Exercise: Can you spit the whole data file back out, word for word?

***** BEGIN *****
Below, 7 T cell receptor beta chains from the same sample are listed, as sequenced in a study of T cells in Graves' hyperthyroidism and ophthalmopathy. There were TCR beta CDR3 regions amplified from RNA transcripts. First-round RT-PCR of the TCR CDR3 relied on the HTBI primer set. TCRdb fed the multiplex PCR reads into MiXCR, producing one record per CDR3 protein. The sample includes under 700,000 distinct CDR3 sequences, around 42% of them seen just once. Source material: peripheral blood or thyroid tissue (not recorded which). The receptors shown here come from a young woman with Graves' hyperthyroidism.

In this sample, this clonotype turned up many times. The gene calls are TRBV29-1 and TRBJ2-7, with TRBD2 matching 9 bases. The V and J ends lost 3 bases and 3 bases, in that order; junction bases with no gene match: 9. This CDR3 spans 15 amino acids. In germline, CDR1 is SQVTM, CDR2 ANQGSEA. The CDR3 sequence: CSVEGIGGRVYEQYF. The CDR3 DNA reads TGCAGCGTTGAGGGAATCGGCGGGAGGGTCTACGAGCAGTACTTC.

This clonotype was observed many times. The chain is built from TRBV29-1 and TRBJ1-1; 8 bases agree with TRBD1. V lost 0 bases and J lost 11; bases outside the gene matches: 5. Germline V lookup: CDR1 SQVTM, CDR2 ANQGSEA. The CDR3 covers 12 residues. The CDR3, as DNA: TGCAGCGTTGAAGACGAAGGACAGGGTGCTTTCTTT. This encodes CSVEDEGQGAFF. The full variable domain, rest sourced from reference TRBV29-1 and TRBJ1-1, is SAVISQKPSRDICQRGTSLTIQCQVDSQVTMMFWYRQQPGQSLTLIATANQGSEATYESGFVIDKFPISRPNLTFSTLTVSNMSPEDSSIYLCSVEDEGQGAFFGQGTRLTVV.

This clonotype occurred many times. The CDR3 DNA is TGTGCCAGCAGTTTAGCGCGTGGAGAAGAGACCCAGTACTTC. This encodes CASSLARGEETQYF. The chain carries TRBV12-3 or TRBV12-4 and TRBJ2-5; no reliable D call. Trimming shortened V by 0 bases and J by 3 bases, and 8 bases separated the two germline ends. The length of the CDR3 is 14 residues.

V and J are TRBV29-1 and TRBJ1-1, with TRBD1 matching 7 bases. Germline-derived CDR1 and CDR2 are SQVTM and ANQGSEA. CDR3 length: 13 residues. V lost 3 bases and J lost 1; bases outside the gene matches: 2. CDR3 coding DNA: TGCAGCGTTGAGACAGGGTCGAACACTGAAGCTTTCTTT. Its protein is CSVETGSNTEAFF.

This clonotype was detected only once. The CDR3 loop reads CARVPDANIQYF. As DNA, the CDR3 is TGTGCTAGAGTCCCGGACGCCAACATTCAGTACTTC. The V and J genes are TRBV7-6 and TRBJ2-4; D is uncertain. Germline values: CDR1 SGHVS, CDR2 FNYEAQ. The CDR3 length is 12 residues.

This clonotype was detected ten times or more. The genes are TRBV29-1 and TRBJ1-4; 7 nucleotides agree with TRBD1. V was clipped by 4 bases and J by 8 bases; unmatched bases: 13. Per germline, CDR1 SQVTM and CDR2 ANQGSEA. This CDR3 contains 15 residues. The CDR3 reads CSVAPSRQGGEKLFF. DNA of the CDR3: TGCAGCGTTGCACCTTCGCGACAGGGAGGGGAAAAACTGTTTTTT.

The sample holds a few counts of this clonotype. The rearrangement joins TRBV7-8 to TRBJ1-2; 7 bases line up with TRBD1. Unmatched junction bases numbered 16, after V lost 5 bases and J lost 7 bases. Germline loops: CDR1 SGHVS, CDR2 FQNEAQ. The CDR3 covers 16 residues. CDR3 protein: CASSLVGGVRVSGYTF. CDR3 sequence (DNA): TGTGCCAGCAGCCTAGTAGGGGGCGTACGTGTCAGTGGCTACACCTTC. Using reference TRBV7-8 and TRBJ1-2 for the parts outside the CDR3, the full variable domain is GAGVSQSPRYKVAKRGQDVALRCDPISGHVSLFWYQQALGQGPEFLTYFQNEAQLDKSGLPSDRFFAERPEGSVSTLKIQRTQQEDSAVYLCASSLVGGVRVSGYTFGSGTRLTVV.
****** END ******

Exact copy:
Below, 7 T cell receptor beta chains from the same sample are listed, as sequenced in a study of T cells in Graves' hyperthyroidism and ophthalmopathy. There were TCR beta CDR3 regions amplified from RNA transcripts. First-round RT-PCR of the TCR CDR3 relied on the HTBI primer set. TCRdb fed the multiplex PCR reads into MiXCR, producing one record per CDR3 protein. The sample includes under 700,000 distinct CDR3 sequences, around 42% of them seen just once. Source material: peripheral blood or thyroid tissue (not recorded which). The receptors shown here come from a young woman with Graves' hyperthyroidism.

In this sample, this clonotype turned up many times. The gene calls are TRBV29-1 and TRBJ2-7, with TRBD2 matching 9 bases. The V and J ends lost 3 bases and 3 bases, in that order; junction bases with no gene match: 9. This CDR3 spans 15 amino acids. In germline, CDR1 is SQVTM, CDR2 ANQGSEA. The CDR3 sequence: CSVEGIGGRVYEQYF. The CDR3 DNA reads TGCAGCGTTGAGGGAATCGGCGGGAGGGTCTACGAGCAGTACTTC.

This clonotype was observed many times. The chain is built from TRBV29-1 and TRBJ1-1; 8 bases agree with TRBD1. V lost 0 bases and J lost 11; bases outside the gene matches: 5. Germline V lookup: CDR1 SQVTM, CDR2 ANQGSEA. The CDR3 covers 12 residues. The CDR3, as DNA: TGCAGCGTTGAAGACGAAGGACAGGGTGCTTTCTTT. This encodes CSVEDEGQGAFF. The full variable domain, rest sourced from reference TRBV29-1 and TRBJ1-1, is SAVISQKPSRDICQRGTSLTIQCQVDSQVTMMFWYRQQPGQSLTLIATANQGSEATYESGFVIDKFPISRPNLTFSTLTVSNMSPEDSSIYLCSVEDEGQGAFFGQGTRLTVV.

This clonotype occurred many times. The CDR3 DNA is TGTGCCAGCAGTTTAGCGCGTGGAGAAGAGACCCAGTACTTC. This encodes CASSLARGEETQYF. The chain carries TRBV12-3 or TRBV12-4 and TRBJ2-5; no reliable D call. Trimming shortened V by 0 bases and J by 3 bases, and 8 bases separated the two germline ends. The length of the CDR3 is 14 residues.

V and J are TRBV29-1 and TRBJ1-1, with TRBD1 matching 7 bases. Germline-derived CDR1 and CDR2 are SQVTM and ANQGSEA. CDR3 length: 13 residues. V lost 3 bases and J lost 1; bases outside the gene matches: 2. CDR3 coding DNA: TGCAGCGTTGAGACAGGGTCGAACACTGAAGCTTTCTTT. Its protein is CSVETGSNTEAFF.

This clonotype was detected only once. The CDR3 loop reads CARVPDANIQYF. As DNA, the CDR3 is TGTGCTAGAGTCCCGGACGCCAACATTCAGTACTTC. The V and J genes are TRBV7-6 and TRBJ2-4; D is uncertain. Germline values: CDR1 SGHVS, CDR2 FNYEAQ. The CDR3 length is 12 residues.

This clonotype was detected ten times or more. The genes are TRBV29-1 and TRBJ1-4; 7 nucleotides agree with TRBD1. V was clipped by 4 bases and J by 8 bases; unmatched bases: 13. Per germline, CDR1 SQVTM and CDR2 ANQGSEA. This CDR3 contains 15 residues. The CDR3 reads CSVAPSRQGGEKLFF. DNA of the CDR3: TGCAGCGTTGCACCTTCGCGACAGGGAGGGGAAAAACTGTTTTTT.

The sample holds a few counts of this clonotype. The rearrangement joins TRBV7-8 to TRBJ1-2; 7 bases line up with TRBD1. Unmatched junction bases numbered 16, after V lost 5 bases and J lost 7 bases. Germline loops: CDR1 SGHVS, CDR2 FQNEAQ. The CDR3 covers 16 residues. CDR3 protein: CASSLVGGVRVSGYTF. CDR3 sequence (DNA): TGTGCCAGCAGCCTAGTAGGGGGCGTACGTGTCAGTGGCTACACCTTC. Using reference TRBV7-8 and TRBJ1-2 for the parts outside the CDR3, the full variable domain is GAGVSQSPRYKVAKRGQDVALRCDPISGHVSLFWYQQALGQGPEFLTYFQNEAQLDKSGLPSDRFFAERPEGSVSTLKIQRTQQEDSAVYLCASSLVGGVRVSGYTFGSGTRLTVV.